What is Prasanna, India's guitar genius doing these days? India's leading exponent of carnatic, carnatic-fusion, and several other musical genre has been mostly touring, so for the time being, we have to made do with YouTube. In between, he's scored the music for the 2009 Oscar-winning short-subject documentary 'Pinki'. While he's collaborated with several music directors (notably Ilayaraja), his long association with AR Rehman has been particularly great for carnatic-fusion aficionados, starting with the acoustic solo piece in 'Pudhiya Mugham'. Interestingly, this was among the first Indian movie-music CDs ever released, heralding the AR Rehman digital era). Another movie favorite is the strings in the title song of 'Kandukonden-Kandukonden'. Apparently, his 'Electric Ganesha Land' marked the first production release out of Rehman's new studio in Chennai. Looking forward to continued collaboration between these two great musicians.

Thursday, March 26, 2009

Dodgy Doctors

Being close to the border, Canadian TV is a staple. Recently they have been running a "India Reborn" series every Sunday, in course of which one is introduced to hoochman Dr.Vijay Mallya (tooling in his large private jet modified to run on beer), which would lead many to believe that we are either dealing with a benevolent medical expert or an eminent professor! Hopefully he is neither. Its likely just another dubious 'doctorate for cash'. There are several other quack-ates, past and present. Actors Dr.Rajkumar and Dr. MGR, RIP, for example. Living artifacts include Dr.Jayalalithaa, and Dr. Karunanidhi who also owns the title 'Kalaignar', a tribute to his ideologically artistic ventures. Sometimes they dispense with names and just refer to him as the noble Dr. Kalaignar. There's also a Dr.MGR medical university in Chennai which reminds us that Indira Gandhi never was the Mahatma's daughter.

Monday, March 23, 2009

complex lyrics

Intensive research by many (courtesy several google groups) narrow down the preamble in the song 'anthony gonsalves to this:
"Wait, wait, wait. You see, the whole country of the system is
juxtaposition by the hemoglobin in the atmosphere because you are a
sophisticated rhetorician intoxicated by the exuberance of your own

some use 'publicity' at the end, but 'verbosity makes sense', no?. Utter gibberish but truly funny. On the other hand, the wonderful song 'Kandisa' by 'Indian Ocean' has the following lyrics that sound puzzling at first.

Kandisa Alahaye, Kandisa Esana -2
Aalam Balam Aalam, Aamenu Aamen
Sliha Mar Yose, Almaduba Kudisa
Aangen Dhanusa, Nehave Dukharana ....

Apparently, these are in the ancient words of Aramaic (the original language of the christian bible) and are part of some syrian christian church prayer. And some nice indian fusion.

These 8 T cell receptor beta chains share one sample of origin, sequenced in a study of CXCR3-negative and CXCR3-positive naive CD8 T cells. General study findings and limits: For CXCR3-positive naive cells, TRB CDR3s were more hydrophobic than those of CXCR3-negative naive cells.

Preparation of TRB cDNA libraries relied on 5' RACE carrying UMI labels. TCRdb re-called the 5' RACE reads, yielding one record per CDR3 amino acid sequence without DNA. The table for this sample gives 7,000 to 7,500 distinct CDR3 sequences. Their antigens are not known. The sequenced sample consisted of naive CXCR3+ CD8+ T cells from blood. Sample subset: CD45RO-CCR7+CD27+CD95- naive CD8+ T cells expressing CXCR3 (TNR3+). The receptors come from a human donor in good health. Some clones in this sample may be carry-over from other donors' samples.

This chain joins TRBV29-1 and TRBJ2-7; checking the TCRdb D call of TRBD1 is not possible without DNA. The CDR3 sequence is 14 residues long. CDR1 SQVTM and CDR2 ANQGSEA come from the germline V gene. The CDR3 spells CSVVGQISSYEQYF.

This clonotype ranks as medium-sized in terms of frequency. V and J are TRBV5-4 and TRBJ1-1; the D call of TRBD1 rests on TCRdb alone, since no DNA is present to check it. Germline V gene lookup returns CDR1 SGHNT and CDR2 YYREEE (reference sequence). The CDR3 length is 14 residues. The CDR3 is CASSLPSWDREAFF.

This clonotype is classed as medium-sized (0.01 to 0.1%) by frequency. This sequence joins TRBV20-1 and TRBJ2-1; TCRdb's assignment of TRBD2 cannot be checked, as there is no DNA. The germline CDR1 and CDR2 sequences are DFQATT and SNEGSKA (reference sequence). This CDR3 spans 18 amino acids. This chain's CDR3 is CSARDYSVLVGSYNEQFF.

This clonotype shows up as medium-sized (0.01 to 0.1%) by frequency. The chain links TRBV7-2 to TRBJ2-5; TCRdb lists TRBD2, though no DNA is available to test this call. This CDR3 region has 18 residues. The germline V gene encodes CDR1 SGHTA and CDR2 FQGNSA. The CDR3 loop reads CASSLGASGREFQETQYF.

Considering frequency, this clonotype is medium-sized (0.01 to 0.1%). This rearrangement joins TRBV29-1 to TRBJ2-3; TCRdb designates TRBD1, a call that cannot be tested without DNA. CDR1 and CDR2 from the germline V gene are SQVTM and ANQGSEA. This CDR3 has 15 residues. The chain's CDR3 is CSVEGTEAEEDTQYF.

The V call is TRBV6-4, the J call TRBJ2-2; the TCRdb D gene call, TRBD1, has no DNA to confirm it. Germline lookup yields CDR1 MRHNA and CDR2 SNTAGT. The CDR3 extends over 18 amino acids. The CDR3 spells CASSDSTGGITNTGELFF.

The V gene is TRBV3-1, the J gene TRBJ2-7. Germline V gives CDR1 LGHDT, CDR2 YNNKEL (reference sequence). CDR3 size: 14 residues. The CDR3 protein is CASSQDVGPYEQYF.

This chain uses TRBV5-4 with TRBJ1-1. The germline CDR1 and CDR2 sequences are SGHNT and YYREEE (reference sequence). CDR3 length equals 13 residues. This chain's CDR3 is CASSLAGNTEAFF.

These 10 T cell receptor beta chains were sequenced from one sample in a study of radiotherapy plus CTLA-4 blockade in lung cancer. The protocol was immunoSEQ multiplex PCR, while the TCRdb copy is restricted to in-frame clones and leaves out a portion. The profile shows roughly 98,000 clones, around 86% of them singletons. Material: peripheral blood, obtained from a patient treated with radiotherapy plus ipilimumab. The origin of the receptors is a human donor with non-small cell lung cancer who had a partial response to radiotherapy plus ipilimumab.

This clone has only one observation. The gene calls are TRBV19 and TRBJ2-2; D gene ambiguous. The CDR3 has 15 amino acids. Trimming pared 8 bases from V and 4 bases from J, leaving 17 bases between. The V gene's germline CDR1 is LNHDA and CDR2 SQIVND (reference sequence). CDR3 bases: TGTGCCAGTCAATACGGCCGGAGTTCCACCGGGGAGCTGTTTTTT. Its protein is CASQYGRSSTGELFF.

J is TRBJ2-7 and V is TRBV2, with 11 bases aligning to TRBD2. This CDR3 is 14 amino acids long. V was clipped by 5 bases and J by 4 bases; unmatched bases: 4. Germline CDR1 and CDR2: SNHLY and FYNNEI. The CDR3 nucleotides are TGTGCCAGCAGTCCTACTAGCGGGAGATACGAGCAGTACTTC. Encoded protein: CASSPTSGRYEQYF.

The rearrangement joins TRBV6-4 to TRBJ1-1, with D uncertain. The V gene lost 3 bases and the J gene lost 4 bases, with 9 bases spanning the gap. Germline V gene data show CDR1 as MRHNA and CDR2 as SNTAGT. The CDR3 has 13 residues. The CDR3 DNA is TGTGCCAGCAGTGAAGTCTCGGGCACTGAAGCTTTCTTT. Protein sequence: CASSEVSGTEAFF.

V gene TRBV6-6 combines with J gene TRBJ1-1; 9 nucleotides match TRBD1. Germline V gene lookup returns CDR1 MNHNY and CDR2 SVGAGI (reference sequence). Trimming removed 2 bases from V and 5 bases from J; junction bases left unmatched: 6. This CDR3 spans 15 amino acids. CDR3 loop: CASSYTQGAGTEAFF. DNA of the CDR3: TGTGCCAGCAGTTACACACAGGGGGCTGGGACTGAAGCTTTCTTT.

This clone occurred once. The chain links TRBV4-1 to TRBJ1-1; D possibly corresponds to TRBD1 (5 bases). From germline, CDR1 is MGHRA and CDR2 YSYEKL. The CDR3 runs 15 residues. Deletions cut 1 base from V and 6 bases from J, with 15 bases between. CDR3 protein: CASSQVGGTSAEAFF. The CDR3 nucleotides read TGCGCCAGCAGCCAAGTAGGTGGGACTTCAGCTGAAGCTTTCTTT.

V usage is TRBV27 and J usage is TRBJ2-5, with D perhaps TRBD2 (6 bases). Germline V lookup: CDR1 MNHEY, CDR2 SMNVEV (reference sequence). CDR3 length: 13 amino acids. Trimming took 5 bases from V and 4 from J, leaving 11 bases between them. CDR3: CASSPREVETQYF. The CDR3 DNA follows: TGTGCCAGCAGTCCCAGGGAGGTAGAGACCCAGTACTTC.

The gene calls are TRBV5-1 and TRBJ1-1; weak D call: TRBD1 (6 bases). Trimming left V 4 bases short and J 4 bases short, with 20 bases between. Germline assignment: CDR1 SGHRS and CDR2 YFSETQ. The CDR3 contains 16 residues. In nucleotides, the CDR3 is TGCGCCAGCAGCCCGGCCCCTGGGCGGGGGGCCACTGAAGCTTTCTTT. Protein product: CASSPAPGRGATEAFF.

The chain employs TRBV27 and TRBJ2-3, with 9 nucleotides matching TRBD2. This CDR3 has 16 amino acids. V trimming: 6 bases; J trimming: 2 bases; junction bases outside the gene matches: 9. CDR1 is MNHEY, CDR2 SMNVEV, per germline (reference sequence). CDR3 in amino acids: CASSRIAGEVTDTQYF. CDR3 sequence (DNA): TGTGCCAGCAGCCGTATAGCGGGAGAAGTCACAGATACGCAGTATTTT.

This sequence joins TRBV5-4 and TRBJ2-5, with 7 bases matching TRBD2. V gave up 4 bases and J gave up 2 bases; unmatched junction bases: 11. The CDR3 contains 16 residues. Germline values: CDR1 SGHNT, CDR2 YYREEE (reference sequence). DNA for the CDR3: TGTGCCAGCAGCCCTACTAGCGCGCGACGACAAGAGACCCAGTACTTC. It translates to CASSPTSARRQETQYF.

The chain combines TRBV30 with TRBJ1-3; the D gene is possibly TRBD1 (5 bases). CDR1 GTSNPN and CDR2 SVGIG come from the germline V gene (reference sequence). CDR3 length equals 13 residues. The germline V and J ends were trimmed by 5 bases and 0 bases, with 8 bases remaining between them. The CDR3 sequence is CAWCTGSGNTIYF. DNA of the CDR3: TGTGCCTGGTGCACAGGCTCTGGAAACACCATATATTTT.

Saturday, March 21, 2009

Setting the record straight

New Zealand was in fact India's final frontier as far as the era of bad tourists. Yesterday, India posted its first test cricket win in NZ in 33 years. With this win, India has won at least one test match on every major cricket playing nation's soil in the last 5-7 years.

Rewind to 2002 so that the plight of the indian cricket fan can be put in perspective:
India has not won a test match in Pakistan ever
India has not won a test match in the West Indies since 1976
India has not won a test match in England since 1986
India has not won a test match in Australia since 1981
India has not won a test match in New Zealand since 1976
India has not won a test match in South Africa ever
India has not won a test match in Sri Lanka since 1994

By far, the most important victory in Indian cricket was over Pakistan in 2003-2004. It laid to rest several myths both on and off the field, none more notable than Sehwag's treble in course of which the wizard Saqlain's 'teesra' also went for a six, ending a great career. Saqlain of course broke Indian hearts in that tragi-heroic run chase of '99 in Chennai, with Sachin finally getting that monkey of his back only just a couple of months ago with that dramatic 4th innings century/win against England. India-Pakistan matches tend to make or break some careers. A brief, but incomplete history here:

Zaheer Abbas and Co. terminated the Indian spin era - Bedi, Pras in 1978.
Miandad all but finished off Chetan Sharma's career with that six in 1986.
Wasim Akram ended Srikkanth's test career in 1989.
Sachin all but ended the careers of Akram/Younis after that 2003 world cup match.

Of course, there are several other lesser known players who were sacrificial lambs after a loss to Pakistan or India.